creep :: particles rolling around, but never leaving the ground, due to wind and/or gravity. So for example, when the ground is flat and wind is blowing over it, particles move and slide around on top of one another, even if they aren’t lifted into the air.
suspension :: particles which get carried into the air for a significant period of time (multiple timesteps).
reptation :: or less jargonly: when grains of sand which have been lifted into the air impact other grains of sand and cause them to kick up and splash small distances. These tend to travel a much shorter distance than particles which are “saltating.”
People have been working for a long time to develop a model which recreates the various qualitative and quantitative aspects of dunes. This is hard in part because there are tons of different types of dunes and sand ripples and a number of different conditions under which they develop (e.g. behind plants).
Nishimori and Tanaka created a simple model of dune formation which recreates the qualitative behavior of different types of sand dunes that people have observed over the years. A nice visual summary of this is Hack’s phase diagram
This model tries to simplify the simulation by looking at the mass behavior of sand particles, instead of thinking about each, individual one. For them, dune formation is the result of primarily two processes:
inertial or advection process :: the mass effect of particles jumping around (saltating) due to wind.
frictional or diffusion process :: essentially, random motion of sand particles due to the fact that the natural world is very rarely perfect—dune surface irregularities, erratic wind, etc.
Nishimori and Tanaka’s approach starts with a big grid (“lattice”) of cells. Each cell in the ith row and jth column has a height h(i,j). Each time step, the various heights of the cells change as sand moves between them. The cells are big enough such that the height change indicates the net movement of sand, not the movement of individual grains.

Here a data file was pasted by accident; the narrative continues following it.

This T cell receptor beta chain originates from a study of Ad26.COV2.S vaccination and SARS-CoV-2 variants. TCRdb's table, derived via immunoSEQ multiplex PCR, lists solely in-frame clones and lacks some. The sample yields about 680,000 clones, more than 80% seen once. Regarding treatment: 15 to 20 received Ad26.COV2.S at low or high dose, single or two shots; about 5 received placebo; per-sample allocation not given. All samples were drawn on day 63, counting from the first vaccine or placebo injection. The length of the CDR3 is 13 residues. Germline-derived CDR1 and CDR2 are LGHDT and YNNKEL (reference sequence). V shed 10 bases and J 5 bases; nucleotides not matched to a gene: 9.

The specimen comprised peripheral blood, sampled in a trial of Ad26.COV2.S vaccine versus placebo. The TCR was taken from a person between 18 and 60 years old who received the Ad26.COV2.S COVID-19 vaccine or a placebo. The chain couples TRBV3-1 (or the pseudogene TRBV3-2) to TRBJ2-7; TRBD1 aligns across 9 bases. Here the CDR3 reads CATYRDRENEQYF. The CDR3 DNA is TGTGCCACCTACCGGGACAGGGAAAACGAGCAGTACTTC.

At each time step, sand moves out of each cell depending on how strong the wind is, where it is blowing, what the local slope of the sand is, and what the local slope is in the direction of the wind.
The local slope affects how likely sand is to roll downhill—the “frictional” process is essentially random motion which is weighted by the slope of the surface (so, even though the sand is moving randomly, it is more likely to move in the direction that the sand is sloping).
The slope of the sand in the direction of wind is the the central piece which creates the “inertial” or “advection” behavior. People have observed that on the windward side of sand hills (i.e. the side facing the wind), the wind velocity is much higher than on the lee side (the side facing away from the wind). This is largely because the wind running into the hill gets compressed and pushed up the side of the hill, whereas on the lee side, it spills over the top and is shielded from the wind “behind” the hill.